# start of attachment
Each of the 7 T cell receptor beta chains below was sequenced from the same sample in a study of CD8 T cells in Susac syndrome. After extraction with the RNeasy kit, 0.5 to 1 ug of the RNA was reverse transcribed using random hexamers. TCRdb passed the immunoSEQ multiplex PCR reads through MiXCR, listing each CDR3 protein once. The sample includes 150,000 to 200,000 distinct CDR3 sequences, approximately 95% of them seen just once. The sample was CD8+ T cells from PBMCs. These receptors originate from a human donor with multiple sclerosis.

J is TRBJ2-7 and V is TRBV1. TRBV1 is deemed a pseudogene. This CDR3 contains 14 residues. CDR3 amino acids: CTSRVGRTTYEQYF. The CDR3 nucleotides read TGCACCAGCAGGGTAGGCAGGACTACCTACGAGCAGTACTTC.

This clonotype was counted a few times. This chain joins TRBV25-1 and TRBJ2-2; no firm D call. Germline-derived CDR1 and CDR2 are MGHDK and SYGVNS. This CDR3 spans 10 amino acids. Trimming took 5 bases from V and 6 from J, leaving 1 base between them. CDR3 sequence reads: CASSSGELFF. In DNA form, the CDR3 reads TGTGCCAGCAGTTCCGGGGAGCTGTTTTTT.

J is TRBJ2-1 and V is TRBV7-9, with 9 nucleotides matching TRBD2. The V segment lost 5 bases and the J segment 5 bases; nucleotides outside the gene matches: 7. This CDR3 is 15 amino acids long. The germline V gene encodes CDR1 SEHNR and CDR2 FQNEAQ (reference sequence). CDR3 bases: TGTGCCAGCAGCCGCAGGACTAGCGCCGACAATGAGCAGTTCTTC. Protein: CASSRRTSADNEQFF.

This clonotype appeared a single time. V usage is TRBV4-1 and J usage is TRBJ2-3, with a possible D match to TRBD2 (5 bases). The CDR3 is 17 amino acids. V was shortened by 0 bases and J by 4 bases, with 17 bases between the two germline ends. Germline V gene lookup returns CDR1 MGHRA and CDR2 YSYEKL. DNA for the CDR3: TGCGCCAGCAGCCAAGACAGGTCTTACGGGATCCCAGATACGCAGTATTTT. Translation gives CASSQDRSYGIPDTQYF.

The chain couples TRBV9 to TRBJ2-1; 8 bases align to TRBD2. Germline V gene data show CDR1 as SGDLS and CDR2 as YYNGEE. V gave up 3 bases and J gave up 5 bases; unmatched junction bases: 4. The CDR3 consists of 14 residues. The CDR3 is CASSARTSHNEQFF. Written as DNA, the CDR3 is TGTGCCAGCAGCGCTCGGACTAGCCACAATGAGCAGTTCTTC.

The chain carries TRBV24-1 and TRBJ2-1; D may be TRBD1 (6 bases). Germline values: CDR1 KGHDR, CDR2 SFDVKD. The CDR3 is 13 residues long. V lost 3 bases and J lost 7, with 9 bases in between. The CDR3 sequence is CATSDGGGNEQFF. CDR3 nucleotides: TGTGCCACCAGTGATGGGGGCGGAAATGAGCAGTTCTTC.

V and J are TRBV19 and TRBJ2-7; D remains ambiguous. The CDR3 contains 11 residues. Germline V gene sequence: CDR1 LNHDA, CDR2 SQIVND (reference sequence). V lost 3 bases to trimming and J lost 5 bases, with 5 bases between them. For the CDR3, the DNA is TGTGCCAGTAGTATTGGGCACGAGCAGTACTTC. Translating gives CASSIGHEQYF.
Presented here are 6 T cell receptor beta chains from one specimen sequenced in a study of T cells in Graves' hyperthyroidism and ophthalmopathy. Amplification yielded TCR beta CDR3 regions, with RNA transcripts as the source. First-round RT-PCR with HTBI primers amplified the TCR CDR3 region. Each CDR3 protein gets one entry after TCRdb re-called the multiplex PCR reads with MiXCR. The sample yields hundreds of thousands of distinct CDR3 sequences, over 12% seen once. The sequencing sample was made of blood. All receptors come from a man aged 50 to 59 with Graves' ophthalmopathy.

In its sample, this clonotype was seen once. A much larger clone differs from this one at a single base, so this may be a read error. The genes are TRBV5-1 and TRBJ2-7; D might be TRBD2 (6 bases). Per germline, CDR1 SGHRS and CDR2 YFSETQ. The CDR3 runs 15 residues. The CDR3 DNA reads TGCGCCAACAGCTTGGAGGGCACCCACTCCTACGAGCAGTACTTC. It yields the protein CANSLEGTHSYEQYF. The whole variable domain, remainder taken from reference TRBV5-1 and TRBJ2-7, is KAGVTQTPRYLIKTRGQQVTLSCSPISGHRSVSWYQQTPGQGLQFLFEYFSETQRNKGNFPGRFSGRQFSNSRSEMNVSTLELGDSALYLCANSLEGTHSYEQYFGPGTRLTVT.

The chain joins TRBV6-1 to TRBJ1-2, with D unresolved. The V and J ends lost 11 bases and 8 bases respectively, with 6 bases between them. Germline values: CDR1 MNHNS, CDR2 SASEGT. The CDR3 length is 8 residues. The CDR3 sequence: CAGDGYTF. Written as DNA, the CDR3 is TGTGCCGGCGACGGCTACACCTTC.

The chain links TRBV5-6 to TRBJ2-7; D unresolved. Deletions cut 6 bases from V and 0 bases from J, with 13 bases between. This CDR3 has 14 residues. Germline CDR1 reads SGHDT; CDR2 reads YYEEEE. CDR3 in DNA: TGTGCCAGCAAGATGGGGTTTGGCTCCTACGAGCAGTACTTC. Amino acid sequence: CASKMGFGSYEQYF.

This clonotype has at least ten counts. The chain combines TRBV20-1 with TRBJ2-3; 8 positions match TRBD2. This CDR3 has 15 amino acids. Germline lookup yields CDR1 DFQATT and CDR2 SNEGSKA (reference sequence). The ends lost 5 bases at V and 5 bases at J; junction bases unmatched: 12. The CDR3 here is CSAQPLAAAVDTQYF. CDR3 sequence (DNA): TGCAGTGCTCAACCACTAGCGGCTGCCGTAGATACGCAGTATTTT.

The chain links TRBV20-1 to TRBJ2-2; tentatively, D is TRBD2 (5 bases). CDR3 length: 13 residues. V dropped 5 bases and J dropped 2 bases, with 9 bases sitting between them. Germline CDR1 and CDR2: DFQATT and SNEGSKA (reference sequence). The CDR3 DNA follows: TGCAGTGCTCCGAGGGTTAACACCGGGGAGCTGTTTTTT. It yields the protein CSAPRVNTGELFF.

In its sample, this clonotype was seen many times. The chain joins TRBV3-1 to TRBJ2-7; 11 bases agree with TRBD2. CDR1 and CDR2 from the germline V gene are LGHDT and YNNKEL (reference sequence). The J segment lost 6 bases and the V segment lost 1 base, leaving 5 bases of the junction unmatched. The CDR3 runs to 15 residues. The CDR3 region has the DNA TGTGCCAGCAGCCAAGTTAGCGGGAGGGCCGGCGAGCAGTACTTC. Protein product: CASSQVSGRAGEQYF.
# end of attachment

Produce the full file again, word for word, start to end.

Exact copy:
Each of the 7 T cell receptor beta chains below was sequenced from the same sample in a study of CD8 T cells in Susac syndrome. After extraction with the RNeasy kit, 0.5 to 1 ug of the RNA was reverse transcribed using random hexamers. TCRdb passed the immunoSEQ multiplex PCR reads through MiXCR, listing each CDR3 protein once. The sample includes 150,000 to 200,000 distinct CDR3 sequences, approximately 95% of them seen just once. The sample was CD8+ T cells from PBMCs. These receptors originate from a human donor with multiple sclerosis.

J is TRBJ2-7 and V is TRBV1. TRBV1 is deemed a pseudogene. This CDR3 contains 14 residues. CDR3 amino acids: CTSRVGRTTYEQYF. The CDR3 nucleotides read TGCACCAGCAGGGTAGGCAGGACTACCTACGAGCAGTACTTC.

This clonotype was counted a few times. This chain joins TRBV25-1 and TRBJ2-2; no firm D call. Germline-derived CDR1 and CDR2 are MGHDK and SYGVNS. This CDR3 spans 10 amino acids. Trimming took 5 bases from V and 6 from J, leaving 1 base between them. CDR3 sequence reads: CASSSGELFF. In DNA form, the CDR3 reads TGTGCCAGCAGTTCCGGGGAGCTGTTTTTT.

J is TRBJ2-1 and V is TRBV7-9, with 9 nucleotides matching TRBD2. The V segment lost 5 bases and the J segment 5 bases; nucleotides outside the gene matches: 7. This CDR3 is 15 amino acids long. The germline V gene encodes CDR1 SEHNR and CDR2 FQNEAQ (reference sequence). CDR3 bases: TGTGCCAGCAGCCGCAGGACTAGCGCCGACAATGAGCAGTTCTTC. Protein: CASSRRTSADNEQFF.

This clonotype appeared a single time. V usage is TRBV4-1 and J usage is TRBJ2-3, with a possible D match to TRBD2 (5 bases). The CDR3 is 17 amino acids. V was shortened by 0 bases and J by 4 bases, with 17 bases between the two germline ends. Germline V gene lookup returns CDR1 MGHRA and CDR2 YSYEKL. DNA for the CDR3: TGCGCCAGCAGCCAAGACAGGTCTTACGGGATCCCAGATACGCAGTATTTT. Translation gives CASSQDRSYGIPDTQYF.

The chain couples TRBV9 to TRBJ2-1; 8 bases align to TRBD2. Germline V gene data show CDR1 as SGDLS and CDR2 as YYNGEE. V gave up 3 bases and J gave up 5 bases; unmatched junction bases: 4. The CDR3 consists of 14 residues. The CDR3 is CASSARTSHNEQFF. Written as DNA, the CDR3 is TGTGCCAGCAGCGCTCGGACTAGCCACAATGAGCAGTTCTTC.

The chain carries TRBV24-1 and TRBJ2-1; D may be TRBD1 (6 bases). Germline values: CDR1 KGHDR, CDR2 SFDVKD. The CDR3 is 13 residues long. V lost 3 bases and J lost 7, with 9 bases in between. The CDR3 sequence is CATSDGGGNEQFF. CDR3 nucleotides: TGTGCCACCAGTGATGGGGGCGGAAATGAGCAGTTCTTC.

V and J are TRBV19 and TRBJ2-7; D remains ambiguous. The CDR3 contains 11 residues. Germline V gene sequence: CDR1 LNHDA, CDR2 SQIVND (reference sequence). V lost 3 bases to trimming and J lost 5 bases, with 5 bases between them. For the CDR3, the DNA is TGTGCCAGTAGTATTGGGCACGAGCAGTACTTC. Translating gives CASSIGHEQYF.
Presented here are 6 T cell receptor beta chains from one specimen sequenced in a study of T cells in Graves' hyperthyroidism and ophthalmopathy. Amplification yielded TCR beta CDR3 regions, with RNA transcripts as the source. First-round RT-PCR with HTBI primers amplified the TCR CDR3 region. Each CDR3 protein gets one entry after TCRdb re-called the multiplex PCR reads with MiXCR. The sample yields hundreds of thousands of distinct CDR3 sequences, over 12% seen once. The sequencing sample was made of blood. All receptors come from a man aged 50 to 59 with Graves' ophthalmopathy.

In its sample, this clonotype was seen once. A much larger clone differs from this one at a single base, so this may be a read error. The genes are TRBV5-1 and TRBJ2-7; D might be TRBD2 (6 bases). Per germline, CDR1 SGHRS and CDR2 YFSETQ. The CDR3 runs 15 residues. The CDR3 DNA reads TGCGCCAACAGCTTGGAGGGCACCCACTCCTACGAGCAGTACTTC. It yields the protein CANSLEGTHSYEQYF. The whole variable domain, remainder taken from reference TRBV5-1 and TRBJ2-7, is KAGVTQTPRYLIKTRGQQVTLSCSPISGHRSVSWYQQTPGQGLQFLFEYFSETQRNKGNFPGRFSGRQFSNSRSEMNVSTLELGDSALYLCANSLEGTHSYEQYFGPGTRLTVT.

The chain joins TRBV6-1 to TRBJ1-2, with D unresolved. The V and J ends lost 11 bases and 8 bases respectively, with 6 bases between them. Germline values: CDR1 MNHNS, CDR2 SASEGT. The CDR3 length is 8 residues. The CDR3 sequence: CAGDGYTF. Written as DNA, the CDR3 is TGTGCCGGCGACGGCTACACCTTC.

The chain links TRBV5-6 to TRBJ2-7; D unresolved. Deletions cut 6 bases from V and 0 bases from J, with 13 bases between. This CDR3 has 14 residues. Germline CDR1 reads SGHDT; CDR2 reads YYEEEE. CDR3 in DNA: TGTGCCAGCAAGATGGGGTTTGGCTCCTACGAGCAGTACTTC. Amino acid sequence: CASKMGFGSYEQYF.

This clonotype has at least ten counts. The chain combines TRBV20-1 with TRBJ2-3; 8 positions match TRBD2. This CDR3 has 15 amino acids. Germline lookup yields CDR1 DFQATT and CDR2 SNEGSKA (reference sequence). The ends lost 5 bases at V and 5 bases at J; junction bases unmatched: 12. The CDR3 here is CSAQPLAAAVDTQYF. CDR3 sequence (DNA): TGCAGTGCTCAACCACTAGCGGCTGCCGTAGATACGCAGTATTTT.

The chain links TRBV20-1 to TRBJ2-2; tentatively, D is TRBD2 (5 bases). CDR3 length: 13 residues. V dropped 5 bases and J dropped 2 bases, with 9 bases sitting between them. Germline CDR1 and CDR2: DFQATT and SNEGSKA (reference sequence). The CDR3 DNA follows: TGCAGTGCTCCGAGGGTTAACACCGGGGAGCTGTTTTTT. It yields the protein CSAPRVNTGELFF.

In its sample, this clonotype was seen many times. The chain joins TRBV3-1 to TRBJ2-7; 11 bases agree with TRBD2. CDR1 and CDR2 from the germline V gene are LGHDT and YNNKEL (reference sequence). The J segment lost 6 bases and the V segment lost 1 base, leaving 5 bases of the junction unmatched. The CDR3 runs to 15 residues. The CDR3 region has the DNA TGTGCCAGCAGCCAAGTTAGCGGGAGGGCCGGCGAGCAGTACTTC. Protein product: CASSQVSGRAGEQYF.